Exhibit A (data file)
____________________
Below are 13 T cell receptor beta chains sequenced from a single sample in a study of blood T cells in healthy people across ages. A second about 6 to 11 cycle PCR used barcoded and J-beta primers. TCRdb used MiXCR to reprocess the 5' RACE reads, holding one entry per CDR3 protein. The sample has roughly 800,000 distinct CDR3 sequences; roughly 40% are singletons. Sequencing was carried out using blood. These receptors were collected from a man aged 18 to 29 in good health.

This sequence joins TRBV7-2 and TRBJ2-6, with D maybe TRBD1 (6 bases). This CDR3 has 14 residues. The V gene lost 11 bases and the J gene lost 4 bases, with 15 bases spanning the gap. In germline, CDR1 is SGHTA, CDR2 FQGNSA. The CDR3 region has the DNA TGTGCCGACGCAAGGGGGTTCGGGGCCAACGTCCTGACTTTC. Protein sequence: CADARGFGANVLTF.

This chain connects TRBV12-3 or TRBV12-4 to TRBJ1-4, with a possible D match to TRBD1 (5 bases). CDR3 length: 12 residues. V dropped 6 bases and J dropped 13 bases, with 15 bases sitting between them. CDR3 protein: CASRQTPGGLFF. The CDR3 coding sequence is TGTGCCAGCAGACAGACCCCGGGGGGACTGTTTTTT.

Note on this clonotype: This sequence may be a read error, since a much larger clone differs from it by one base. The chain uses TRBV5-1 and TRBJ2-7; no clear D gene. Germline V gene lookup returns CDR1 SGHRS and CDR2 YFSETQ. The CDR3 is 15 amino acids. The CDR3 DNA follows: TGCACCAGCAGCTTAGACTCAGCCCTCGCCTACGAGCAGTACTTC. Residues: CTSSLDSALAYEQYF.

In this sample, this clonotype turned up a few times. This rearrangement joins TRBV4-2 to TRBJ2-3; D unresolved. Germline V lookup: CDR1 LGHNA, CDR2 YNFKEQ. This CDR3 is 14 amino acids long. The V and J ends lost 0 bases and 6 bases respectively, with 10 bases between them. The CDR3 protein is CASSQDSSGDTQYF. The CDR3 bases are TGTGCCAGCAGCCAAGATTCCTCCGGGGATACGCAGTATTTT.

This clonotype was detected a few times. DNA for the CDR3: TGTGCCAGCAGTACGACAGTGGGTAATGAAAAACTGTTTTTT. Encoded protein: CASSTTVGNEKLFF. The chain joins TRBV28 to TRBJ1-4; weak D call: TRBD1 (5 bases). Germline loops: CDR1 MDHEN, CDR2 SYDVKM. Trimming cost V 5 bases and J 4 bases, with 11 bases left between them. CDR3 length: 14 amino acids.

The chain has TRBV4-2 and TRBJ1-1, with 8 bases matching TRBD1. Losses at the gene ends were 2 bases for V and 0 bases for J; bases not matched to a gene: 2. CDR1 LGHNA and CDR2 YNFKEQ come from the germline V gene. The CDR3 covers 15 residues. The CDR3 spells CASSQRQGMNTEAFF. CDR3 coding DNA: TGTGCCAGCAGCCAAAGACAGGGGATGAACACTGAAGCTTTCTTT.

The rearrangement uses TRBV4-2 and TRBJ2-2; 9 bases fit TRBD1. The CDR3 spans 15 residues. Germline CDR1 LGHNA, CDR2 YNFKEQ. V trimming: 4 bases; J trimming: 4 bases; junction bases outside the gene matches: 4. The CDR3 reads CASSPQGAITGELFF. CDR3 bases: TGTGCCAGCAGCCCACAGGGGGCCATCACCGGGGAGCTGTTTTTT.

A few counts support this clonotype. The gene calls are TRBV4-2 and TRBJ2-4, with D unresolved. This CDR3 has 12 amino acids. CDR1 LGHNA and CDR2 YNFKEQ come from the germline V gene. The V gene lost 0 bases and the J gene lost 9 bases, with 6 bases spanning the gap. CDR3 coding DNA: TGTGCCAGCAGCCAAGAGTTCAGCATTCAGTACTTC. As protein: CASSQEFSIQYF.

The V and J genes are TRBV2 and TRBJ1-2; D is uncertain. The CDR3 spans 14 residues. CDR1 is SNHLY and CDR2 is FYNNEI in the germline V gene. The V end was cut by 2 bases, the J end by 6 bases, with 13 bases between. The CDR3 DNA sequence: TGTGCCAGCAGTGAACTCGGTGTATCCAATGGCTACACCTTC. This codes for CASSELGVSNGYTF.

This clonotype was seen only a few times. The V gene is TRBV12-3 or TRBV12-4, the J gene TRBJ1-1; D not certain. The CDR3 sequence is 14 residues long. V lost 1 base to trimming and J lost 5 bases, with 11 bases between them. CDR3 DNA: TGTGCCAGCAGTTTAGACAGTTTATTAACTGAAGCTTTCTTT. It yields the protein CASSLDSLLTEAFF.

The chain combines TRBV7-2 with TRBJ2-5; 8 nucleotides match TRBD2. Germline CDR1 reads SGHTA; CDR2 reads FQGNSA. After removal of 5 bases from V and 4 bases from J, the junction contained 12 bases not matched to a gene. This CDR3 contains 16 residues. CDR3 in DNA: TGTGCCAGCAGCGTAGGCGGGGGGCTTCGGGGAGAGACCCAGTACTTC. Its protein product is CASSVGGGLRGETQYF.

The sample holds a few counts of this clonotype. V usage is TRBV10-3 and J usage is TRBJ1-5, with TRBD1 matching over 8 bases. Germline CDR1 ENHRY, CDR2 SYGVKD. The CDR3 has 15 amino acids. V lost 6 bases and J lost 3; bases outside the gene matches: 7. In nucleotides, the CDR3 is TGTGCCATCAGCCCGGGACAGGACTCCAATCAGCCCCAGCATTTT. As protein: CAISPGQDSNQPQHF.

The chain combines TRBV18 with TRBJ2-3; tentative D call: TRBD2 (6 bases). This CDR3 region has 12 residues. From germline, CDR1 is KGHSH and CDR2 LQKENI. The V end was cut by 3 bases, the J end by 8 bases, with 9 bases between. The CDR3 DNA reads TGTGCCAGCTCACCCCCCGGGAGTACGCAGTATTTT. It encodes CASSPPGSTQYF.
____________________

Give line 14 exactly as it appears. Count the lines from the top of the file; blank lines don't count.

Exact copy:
The chain combines TRBV18 with TRBJ2-3; tentative D call: TRBD2 (6 bases). This CDR3 region has 12 residues. From germline, CDR1 is KGHSH and CDR2 LQKENI. The V end was cut by 3 bases, the J end by 8 bases, with 9 bases between. The CDR3 DNA reads TGTGCCAGCTCACCCCCCGGGAGTACGCAGTATTTT. It encodes CASSPPGSTQYF.